Since 2003, the Cowboys have actually done deceivingly well at drafting, and the number of non-injury-replacement-starters they have accumulated is actually the same as the vaunted Green Bay Packers.
Unfortunately, while the Packers have been busy hording depth the last few years and have a fairly deep team all around, the Cowboys are a shell, with above average talent at a few key positions, two top five position players (DeMarcus Ware and Tony Romo) and loads of ineptitude at truly every other position in all replacement levels.
In a historical analogy, the key position starters are Napoleon’s win at the Battle of the Pyramids, the stars are the Battle of Austerlitz and the rest is Waterloo, or in a scientific one, the “Big Island” of Hawaii, which descends straight into the water with the vast majority of the island under sea level (sea level being mediocrity in this analogy) with a small amount peaking atop the water, and is incredibly explosive.
There are literally one thousand ways to say it, but the easiest way to describe the Cowboys drafting is in two words- not grossly incompetent or above average or low character- but mid-range soft.
Since 2003, the Cowboys have drafted 63 players, and while 14 are still starters (same as the supposedly “New America’s Team”) only ten others have made serious contributions to the team in any way or have the potential to contribute in any way.
(The second part was a clause for 2009 and 2010 players only. 2011 rookies were not included in statistics unless directly noted, because their total value to the team can’t yet be assessed -case in point Bruce Carter. Sean Lissemore and Victor Butler were the only two players brought in through this second option. Notably, removing them from the equation displays that no players drafted in 2009 or 2010 have made a meaningful contribution, a worrying statistic.)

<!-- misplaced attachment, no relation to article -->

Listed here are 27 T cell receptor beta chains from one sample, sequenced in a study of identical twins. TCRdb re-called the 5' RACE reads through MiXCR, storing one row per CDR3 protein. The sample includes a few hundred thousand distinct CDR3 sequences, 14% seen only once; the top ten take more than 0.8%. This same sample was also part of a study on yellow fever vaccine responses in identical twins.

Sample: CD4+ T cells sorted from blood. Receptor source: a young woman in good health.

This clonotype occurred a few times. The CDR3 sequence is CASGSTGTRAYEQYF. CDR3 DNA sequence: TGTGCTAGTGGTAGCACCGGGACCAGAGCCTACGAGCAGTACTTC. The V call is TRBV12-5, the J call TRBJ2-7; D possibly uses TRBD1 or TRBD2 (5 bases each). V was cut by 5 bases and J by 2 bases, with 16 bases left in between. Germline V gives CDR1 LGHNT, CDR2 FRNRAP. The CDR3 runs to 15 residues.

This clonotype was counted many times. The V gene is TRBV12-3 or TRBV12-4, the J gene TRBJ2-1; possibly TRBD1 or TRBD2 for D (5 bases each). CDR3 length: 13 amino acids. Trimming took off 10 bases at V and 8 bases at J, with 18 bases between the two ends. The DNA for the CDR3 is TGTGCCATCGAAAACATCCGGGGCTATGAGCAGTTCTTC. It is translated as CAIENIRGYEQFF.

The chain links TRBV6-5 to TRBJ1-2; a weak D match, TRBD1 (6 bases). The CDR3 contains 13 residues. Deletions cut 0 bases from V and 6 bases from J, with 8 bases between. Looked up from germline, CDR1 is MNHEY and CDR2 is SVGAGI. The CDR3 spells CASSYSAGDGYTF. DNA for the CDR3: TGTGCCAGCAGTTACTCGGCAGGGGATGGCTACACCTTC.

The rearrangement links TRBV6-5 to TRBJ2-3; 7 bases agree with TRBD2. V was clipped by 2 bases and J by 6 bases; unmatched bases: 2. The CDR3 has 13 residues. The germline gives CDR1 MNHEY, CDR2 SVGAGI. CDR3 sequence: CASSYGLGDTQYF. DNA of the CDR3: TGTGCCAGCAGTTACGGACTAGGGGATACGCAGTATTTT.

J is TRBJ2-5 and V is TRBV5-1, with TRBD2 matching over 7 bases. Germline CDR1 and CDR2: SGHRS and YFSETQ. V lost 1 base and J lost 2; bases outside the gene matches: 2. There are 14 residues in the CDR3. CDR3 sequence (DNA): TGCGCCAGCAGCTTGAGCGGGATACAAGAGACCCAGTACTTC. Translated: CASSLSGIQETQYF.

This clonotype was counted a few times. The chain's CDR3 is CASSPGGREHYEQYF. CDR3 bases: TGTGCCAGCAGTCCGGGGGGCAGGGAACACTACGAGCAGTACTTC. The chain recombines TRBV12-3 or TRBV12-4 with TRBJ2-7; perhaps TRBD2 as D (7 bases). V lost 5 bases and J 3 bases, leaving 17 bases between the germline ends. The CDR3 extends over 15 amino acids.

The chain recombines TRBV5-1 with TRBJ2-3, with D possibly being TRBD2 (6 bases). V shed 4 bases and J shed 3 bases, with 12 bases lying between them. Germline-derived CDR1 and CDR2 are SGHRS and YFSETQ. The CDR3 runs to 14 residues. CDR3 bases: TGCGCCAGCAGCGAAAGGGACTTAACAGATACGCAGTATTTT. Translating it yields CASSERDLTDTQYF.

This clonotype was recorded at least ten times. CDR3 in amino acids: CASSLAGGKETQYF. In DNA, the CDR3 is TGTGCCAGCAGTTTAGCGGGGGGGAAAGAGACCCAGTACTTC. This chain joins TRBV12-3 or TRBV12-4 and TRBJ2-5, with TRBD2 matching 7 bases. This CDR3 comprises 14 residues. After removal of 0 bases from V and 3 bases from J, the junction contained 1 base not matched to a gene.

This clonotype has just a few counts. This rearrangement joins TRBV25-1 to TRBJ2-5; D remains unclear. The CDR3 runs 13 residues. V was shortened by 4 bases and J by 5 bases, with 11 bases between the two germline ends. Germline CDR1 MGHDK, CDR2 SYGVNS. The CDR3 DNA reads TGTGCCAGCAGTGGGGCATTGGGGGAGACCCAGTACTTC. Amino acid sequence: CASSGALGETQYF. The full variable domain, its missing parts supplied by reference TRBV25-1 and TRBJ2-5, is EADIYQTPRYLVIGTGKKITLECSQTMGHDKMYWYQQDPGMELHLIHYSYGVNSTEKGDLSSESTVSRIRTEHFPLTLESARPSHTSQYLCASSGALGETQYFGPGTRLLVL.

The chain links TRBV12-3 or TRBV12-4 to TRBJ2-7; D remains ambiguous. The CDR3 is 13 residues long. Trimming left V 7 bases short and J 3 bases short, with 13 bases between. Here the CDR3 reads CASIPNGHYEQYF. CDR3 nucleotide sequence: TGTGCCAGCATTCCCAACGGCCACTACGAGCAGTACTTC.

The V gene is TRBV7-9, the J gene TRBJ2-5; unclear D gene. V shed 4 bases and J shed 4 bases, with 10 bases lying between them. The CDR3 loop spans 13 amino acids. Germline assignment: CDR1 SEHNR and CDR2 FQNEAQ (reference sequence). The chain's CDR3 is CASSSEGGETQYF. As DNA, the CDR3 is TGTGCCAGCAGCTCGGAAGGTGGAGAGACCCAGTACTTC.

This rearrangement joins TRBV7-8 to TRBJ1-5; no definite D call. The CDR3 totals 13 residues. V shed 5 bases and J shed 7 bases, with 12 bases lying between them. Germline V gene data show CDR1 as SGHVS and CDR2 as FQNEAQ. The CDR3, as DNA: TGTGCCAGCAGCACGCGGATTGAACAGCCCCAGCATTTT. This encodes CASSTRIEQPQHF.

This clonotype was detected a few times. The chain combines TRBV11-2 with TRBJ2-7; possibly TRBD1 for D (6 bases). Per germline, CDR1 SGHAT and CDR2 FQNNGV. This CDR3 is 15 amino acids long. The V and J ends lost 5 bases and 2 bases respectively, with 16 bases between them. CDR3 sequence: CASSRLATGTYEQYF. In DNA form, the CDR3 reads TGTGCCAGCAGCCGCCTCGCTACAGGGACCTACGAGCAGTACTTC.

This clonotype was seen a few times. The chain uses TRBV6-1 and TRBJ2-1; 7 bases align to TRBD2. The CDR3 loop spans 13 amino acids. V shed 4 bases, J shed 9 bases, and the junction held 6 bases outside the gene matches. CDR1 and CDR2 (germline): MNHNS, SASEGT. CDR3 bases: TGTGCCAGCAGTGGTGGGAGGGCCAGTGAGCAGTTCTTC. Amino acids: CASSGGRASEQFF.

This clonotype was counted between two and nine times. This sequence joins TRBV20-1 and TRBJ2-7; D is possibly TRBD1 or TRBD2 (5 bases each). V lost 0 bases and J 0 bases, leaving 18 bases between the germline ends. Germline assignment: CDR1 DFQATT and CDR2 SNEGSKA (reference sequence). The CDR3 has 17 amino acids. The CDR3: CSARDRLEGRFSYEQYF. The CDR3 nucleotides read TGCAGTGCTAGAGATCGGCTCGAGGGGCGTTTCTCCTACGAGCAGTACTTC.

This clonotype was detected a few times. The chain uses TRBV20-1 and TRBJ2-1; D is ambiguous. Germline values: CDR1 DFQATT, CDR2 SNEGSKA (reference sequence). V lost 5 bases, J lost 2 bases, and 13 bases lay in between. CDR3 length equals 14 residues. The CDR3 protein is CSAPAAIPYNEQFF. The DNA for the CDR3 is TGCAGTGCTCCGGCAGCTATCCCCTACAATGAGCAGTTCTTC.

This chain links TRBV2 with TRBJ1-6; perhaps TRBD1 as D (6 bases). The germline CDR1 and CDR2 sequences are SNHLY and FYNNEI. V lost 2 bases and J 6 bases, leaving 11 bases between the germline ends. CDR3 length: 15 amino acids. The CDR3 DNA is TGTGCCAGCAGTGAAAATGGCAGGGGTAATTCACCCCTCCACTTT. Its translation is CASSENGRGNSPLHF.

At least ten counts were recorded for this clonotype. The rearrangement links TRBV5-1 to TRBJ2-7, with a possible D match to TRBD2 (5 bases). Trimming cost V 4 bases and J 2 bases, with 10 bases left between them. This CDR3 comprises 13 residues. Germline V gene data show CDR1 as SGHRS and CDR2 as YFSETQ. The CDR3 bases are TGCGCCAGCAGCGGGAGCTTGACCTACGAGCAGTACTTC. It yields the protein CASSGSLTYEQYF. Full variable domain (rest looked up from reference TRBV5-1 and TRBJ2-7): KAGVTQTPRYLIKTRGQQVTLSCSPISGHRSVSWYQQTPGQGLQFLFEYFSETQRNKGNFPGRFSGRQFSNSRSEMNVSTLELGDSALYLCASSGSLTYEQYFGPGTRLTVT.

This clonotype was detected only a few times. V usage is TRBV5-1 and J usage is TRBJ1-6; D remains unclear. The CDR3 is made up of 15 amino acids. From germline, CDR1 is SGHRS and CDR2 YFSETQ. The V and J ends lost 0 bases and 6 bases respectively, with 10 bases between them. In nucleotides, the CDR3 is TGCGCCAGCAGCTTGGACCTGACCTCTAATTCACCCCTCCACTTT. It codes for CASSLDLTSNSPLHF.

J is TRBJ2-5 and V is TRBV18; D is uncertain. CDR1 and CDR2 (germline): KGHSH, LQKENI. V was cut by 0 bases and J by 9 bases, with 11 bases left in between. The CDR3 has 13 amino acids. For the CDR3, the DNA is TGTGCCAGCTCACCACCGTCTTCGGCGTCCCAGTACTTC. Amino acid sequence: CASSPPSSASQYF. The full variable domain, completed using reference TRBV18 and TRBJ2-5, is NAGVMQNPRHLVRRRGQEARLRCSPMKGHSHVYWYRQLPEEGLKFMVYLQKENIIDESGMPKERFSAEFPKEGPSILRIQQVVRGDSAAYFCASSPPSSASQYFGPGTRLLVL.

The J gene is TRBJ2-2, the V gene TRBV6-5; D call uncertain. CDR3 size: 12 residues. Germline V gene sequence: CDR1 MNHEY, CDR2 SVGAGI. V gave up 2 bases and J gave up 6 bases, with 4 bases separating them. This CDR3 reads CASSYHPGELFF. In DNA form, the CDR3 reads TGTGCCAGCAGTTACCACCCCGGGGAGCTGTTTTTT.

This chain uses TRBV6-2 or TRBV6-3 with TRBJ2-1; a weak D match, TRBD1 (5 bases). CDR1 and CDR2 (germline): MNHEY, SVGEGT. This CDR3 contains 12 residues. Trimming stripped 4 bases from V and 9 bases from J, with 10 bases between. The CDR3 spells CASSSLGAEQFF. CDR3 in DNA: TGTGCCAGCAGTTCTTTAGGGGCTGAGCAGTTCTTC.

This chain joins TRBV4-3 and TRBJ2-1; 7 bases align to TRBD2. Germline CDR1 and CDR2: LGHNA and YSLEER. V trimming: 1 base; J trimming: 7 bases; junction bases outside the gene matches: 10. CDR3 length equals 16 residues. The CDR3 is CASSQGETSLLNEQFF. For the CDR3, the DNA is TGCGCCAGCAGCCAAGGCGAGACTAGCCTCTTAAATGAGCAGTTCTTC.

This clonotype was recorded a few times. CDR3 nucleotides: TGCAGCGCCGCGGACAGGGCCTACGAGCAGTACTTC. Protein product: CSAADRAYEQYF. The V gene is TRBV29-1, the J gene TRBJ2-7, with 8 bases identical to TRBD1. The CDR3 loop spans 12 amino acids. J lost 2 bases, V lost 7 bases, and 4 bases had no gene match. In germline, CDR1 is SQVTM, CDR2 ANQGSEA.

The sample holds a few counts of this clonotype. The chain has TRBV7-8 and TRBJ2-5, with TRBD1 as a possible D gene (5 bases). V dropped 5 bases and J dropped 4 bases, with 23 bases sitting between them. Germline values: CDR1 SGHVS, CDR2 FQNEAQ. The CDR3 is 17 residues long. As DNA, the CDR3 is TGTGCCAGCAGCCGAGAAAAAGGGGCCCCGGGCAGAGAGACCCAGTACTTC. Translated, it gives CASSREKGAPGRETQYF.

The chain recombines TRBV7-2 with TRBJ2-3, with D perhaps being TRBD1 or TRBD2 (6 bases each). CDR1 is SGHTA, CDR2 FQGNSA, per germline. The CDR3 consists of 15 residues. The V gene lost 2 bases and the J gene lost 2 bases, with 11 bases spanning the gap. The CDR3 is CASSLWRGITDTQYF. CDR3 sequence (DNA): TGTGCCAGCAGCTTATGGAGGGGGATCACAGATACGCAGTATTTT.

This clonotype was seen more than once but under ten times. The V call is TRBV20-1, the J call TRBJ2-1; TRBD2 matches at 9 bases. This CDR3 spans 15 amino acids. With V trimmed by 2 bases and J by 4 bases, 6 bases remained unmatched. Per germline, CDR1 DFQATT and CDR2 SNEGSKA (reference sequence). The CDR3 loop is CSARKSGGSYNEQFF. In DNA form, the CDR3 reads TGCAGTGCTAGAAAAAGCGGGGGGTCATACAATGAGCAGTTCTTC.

This lack of depth has caused the Cowboys great pain in the last two years, costing them wins when key players like Dez Bryant and Marcus Spears were placed on injured reserve and no one stepped up to fill the void.
While the positive impact that unfortunate scenario had (Tyron Smith) may make some fans question the consequences of these failures, the positive impact of the high draft slot hasn’t helped to the extent anyone was hoping for-by the end of the season one player had been released, two had seen time on the practice squad, one was on the PUP (physically unable to perform) list and another was on Injured Reserve.
Demarco Murray, one of the two in this fast growing list of wrecked-season Cowboys, broke-out in a game against St.Louis, started seven games and was promptly injured five rushes into the fourteenth week.
No one stepped up to fix the leak in a newly ineffective position. Tailback was a major anchor on the team for the last three (more accurately 3.9) games, and arguably was the second largest factor (behind the astounding “anti-clutch” ability of the defense) in the Cowboys losing to the Giants.
Lack of depth has been the ball and chain holding the team back from the chance of prosperity, and the scary thing is, it isn’t something easily fixable like a low number of draft picks (a plague currently afflicting Oakland), but something that might be more corrosive-scouting.